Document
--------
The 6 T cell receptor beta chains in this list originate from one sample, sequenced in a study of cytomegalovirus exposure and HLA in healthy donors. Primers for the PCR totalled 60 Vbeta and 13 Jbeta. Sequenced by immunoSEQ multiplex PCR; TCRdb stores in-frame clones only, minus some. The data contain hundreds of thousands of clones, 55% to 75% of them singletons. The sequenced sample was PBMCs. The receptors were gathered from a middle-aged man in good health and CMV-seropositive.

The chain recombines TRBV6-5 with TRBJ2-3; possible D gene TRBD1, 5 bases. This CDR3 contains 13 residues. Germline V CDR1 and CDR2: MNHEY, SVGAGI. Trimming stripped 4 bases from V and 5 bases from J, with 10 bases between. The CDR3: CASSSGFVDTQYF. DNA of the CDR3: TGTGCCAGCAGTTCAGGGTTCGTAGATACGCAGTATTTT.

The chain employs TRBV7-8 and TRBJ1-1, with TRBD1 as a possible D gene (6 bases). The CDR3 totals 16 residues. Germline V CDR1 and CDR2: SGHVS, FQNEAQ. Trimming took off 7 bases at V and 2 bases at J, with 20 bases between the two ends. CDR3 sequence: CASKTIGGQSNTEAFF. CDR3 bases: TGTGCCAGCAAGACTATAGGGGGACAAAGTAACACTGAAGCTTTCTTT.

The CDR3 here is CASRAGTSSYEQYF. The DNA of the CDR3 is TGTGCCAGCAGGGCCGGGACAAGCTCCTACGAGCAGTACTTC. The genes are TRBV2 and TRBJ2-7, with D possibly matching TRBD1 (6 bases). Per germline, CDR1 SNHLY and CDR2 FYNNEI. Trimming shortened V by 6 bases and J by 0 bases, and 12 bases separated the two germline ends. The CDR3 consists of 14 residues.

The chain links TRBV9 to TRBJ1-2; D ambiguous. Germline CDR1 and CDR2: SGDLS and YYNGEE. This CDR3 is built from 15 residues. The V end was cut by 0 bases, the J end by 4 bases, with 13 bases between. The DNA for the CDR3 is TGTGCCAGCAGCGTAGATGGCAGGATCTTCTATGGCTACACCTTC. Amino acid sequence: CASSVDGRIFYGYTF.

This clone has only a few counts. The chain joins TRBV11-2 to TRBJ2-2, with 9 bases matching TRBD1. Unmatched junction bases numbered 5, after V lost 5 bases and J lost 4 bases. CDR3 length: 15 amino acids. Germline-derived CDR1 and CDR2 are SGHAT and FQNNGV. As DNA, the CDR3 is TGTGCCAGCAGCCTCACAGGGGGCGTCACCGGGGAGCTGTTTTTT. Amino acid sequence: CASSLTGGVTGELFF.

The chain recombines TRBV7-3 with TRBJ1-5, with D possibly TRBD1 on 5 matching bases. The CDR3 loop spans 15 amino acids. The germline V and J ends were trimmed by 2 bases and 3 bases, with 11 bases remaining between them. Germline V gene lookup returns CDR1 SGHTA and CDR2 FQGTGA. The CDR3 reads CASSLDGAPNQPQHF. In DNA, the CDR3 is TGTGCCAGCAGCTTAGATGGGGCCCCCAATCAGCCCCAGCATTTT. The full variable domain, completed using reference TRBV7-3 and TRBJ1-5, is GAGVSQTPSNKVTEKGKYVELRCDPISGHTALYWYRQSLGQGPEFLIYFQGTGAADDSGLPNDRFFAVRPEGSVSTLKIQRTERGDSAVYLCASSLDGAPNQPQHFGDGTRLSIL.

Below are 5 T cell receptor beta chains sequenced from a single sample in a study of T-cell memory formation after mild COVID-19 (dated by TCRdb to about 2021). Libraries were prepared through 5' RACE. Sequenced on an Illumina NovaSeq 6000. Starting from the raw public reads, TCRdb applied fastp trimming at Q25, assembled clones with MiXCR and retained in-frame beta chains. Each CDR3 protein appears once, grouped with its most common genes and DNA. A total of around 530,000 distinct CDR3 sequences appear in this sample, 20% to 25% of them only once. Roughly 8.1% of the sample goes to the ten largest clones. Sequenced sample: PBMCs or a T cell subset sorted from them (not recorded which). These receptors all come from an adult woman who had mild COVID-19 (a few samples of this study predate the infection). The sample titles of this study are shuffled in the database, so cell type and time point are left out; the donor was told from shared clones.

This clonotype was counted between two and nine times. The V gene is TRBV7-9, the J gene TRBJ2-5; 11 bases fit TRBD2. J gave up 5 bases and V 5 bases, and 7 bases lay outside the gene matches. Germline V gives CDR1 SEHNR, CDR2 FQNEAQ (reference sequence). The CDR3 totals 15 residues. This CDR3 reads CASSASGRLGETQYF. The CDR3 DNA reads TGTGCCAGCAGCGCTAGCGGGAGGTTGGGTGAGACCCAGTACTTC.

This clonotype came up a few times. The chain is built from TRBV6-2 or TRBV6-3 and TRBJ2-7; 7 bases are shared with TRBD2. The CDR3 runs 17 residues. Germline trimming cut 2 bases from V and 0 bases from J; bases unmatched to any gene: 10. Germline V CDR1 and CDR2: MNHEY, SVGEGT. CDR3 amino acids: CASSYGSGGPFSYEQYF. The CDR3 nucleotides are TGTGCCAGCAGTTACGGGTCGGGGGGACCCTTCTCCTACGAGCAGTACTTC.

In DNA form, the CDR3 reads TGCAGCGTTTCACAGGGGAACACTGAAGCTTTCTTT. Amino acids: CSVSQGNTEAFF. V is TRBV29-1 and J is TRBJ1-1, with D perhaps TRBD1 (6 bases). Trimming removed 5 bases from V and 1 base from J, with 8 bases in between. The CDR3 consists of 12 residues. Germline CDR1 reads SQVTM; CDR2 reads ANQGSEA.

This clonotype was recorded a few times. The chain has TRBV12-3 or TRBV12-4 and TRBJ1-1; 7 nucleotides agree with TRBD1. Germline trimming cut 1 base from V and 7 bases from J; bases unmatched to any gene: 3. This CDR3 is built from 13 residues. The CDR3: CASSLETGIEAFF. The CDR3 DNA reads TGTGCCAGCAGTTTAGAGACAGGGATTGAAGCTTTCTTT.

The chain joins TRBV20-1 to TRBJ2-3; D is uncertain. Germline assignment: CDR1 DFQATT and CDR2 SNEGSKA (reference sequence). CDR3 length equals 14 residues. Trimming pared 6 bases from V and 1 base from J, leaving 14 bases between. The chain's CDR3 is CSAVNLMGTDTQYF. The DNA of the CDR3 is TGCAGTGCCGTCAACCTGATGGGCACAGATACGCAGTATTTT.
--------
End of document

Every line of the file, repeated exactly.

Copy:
The 6 T cell receptor beta chains in this list originate from one sample, sequenced in a study of cytomegalovirus exposure and HLA in healthy donors. Primers for the PCR totalled 60 Vbeta and 13 Jbeta. Sequenced by immunoSEQ multiplex PCR; TCRdb stores in-frame clones only, minus some. The data contain hundreds of thousands of clones, 55% to 75% of them singletons. The sequenced sample was PBMCs. The receptors were gathered from a middle-aged man in good health and CMV-seropositive.

The chain recombines TRBV6-5 with TRBJ2-3; possible D gene TRBD1, 5 bases. This CDR3 contains 13 residues. Germline V CDR1 and CDR2: MNHEY, SVGAGI. Trimming stripped 4 bases from V and 5 bases from J, with 10 bases between. The CDR3: CASSSGFVDTQYF. DNA of the CDR3: TGTGCCAGCAGTTCAGGGTTCGTAGATACGCAGTATTTT.

The chain employs TRBV7-8 and TRBJ1-1, with TRBD1 as a possible D gene (6 bases). The CDR3 totals 16 residues. Germline V CDR1 and CDR2: SGHVS, FQNEAQ. Trimming took off 7 bases at V and 2 bases at J, with 20 bases between the two ends. CDR3 sequence: CASKTIGGQSNTEAFF. CDR3 bases: TGTGCCAGCAAGACTATAGGGGGACAAAGTAACACTGAAGCTTTCTTT.

The CDR3 here is CASRAGTSSYEQYF. The DNA of the CDR3 is TGTGCCAGCAGGGCCGGGACAAGCTCCTACGAGCAGTACTTC. The genes are TRBV2 and TRBJ2-7, with D possibly matching TRBD1 (6 bases). Per germline, CDR1 SNHLY and CDR2 FYNNEI. Trimming shortened V by 6 bases and J by 0 bases, and 12 bases separated the two germline ends. The CDR3 consists of 14 residues.

The chain links TRBV9 to TRBJ1-2; D ambiguous. Germline CDR1 and CDR2: SGDLS and YYNGEE. This CDR3 is built from 15 residues. The V end was cut by 0 bases, the J end by 4 bases, with 13 bases between. The DNA for the CDR3 is TGTGCCAGCAGCGTAGATGGCAGGATCTTCTATGGCTACACCTTC. Amino acid sequence: CASSVDGRIFYGYTF.

This clone has only a few counts. The chain joins TRBV11-2 to TRBJ2-2, with 9 bases matching TRBD1. Unmatched junction bases numbered 5, after V lost 5 bases and J lost 4 bases. CDR3 length: 15 amino acids. Germline-derived CDR1 and CDR2 are SGHAT and FQNNGV. As DNA, the CDR3 is TGTGCCAGCAGCCTCACAGGGGGCGTCACCGGGGAGCTGTTTTTT. Amino acid sequence: CASSLTGGVTGELFF.

The chain recombines TRBV7-3 with TRBJ1-5, with D possibly TRBD1 on 5 matching bases. The CDR3 loop spans 15 amino acids. The germline V and J ends were trimmed by 2 bases and 3 bases, with 11 bases remaining between them. Germline V gene lookup returns CDR1 SGHTA and CDR2 FQGTGA. The CDR3 reads CASSLDGAPNQPQHF. In DNA, the CDR3 is TGTGCCAGCAGCTTAGATGGGGCCCCCAATCAGCCCCAGCATTTT. The full variable domain, completed using reference TRBV7-3 and TRBJ1-5, is GAGVSQTPSNKVTEKGKYVELRCDPISGHTALYWYRQSLGQGPEFLIYFQGTGAADDSGLPNDRFFAVRPEGSVSTLKIQRTERGDSAVYLCASSLDGAPNQPQHFGDGTRLSIL.

Below are 5 T cell receptor beta chains sequenced from a single sample in a study of T-cell memory formation after mild COVID-19 (dated by TCRdb to about 2021). Libraries were prepared through 5' RACE. Sequenced on an Illumina NovaSeq 6000. Starting from the raw public reads, TCRdb applied fastp trimming at Q25, assembled clones with MiXCR and retained in-frame beta chains. Each CDR3 protein appears once, grouped with its most common genes and DNA. A total of around 530,000 distinct CDR3 sequences appear in this sample, 20% to 25% of them only once. Roughly 8.1% of the sample goes to the ten largest clones. Sequenced sample: PBMCs or a T cell subset sorted from them (not recorded which). These receptors all come from an adult woman who had mild COVID-19 (a few samples of this study predate the infection). The sample titles of this study are shuffled in the database, so cell type and time point are left out; the donor was told from shared clones.

This clonotype was counted between two and nine times. The V gene is TRBV7-9, the J gene TRBJ2-5; 11 bases fit TRBD2. J gave up 5 bases and V 5 bases, and 7 bases lay outside the gene matches. Germline V gives CDR1 SEHNR, CDR2 FQNEAQ (reference sequence). The CDR3 totals 15 residues. This CDR3 reads CASSASGRLGETQYF. The CDR3 DNA reads TGTGCCAGCAGCGCTAGCGGGAGGTTGGGTGAGACCCAGTACTTC.

This clonotype came up a few times. The chain is built from TRBV6-2 or TRBV6-3 and TRBJ2-7; 7 bases are shared with TRBD2. The CDR3 runs 17 residues. Germline trimming cut 2 bases from V and 0 bases from J; bases unmatched to any gene: 10. Germline V CDR1 and CDR2: MNHEY, SVGEGT. CDR3 amino acids: CASSYGSGGPFSYEQYF. The CDR3 nucleotides are TGTGCCAGCAGTTACGGGTCGGGGGGACCCTTCTCCTACGAGCAGTACTTC.

In DNA form, the CDR3 reads TGCAGCGTTTCACAGGGGAACACTGAAGCTTTCTTT. Amino acids: CSVSQGNTEAFF. V is TRBV29-1 and J is TRBJ1-1, with D perhaps TRBD1 (6 bases). Trimming removed 5 bases from V and 1 base from J, with 8 bases in between. The CDR3 consists of 12 residues. Germline CDR1 reads SQVTM; CDR2 reads ANQGSEA.

This clonotype was recorded a few times. The chain has TRBV12-3 or TRBV12-4 and TRBJ1-1; 7 nucleotides agree with TRBD1. Germline trimming cut 1 base from V and 7 bases from J; bases unmatched to any gene: 3. This CDR3 is built from 13 residues. The CDR3: CASSLETGIEAFF. The CDR3 DNA reads TGTGCCAGCAGTTTAGAGACAGGGATTGAAGCTTTCTTT.

The chain joins TRBV20-1 to TRBJ2-3; D is uncertain. Germline assignment: CDR1 DFQATT and CDR2 SNEGSKA (reference sequence). CDR3 length equals 14 residues. Trimming pared 6 bases from V and 1 base from J, leaving 14 bases between. The chain's CDR3 is CSAVNLMGTDTQYF. The DNA of the CDR3 is TGCAGTGCCGTCAACCTGATGGGCACAGATACGCAGTATTTT.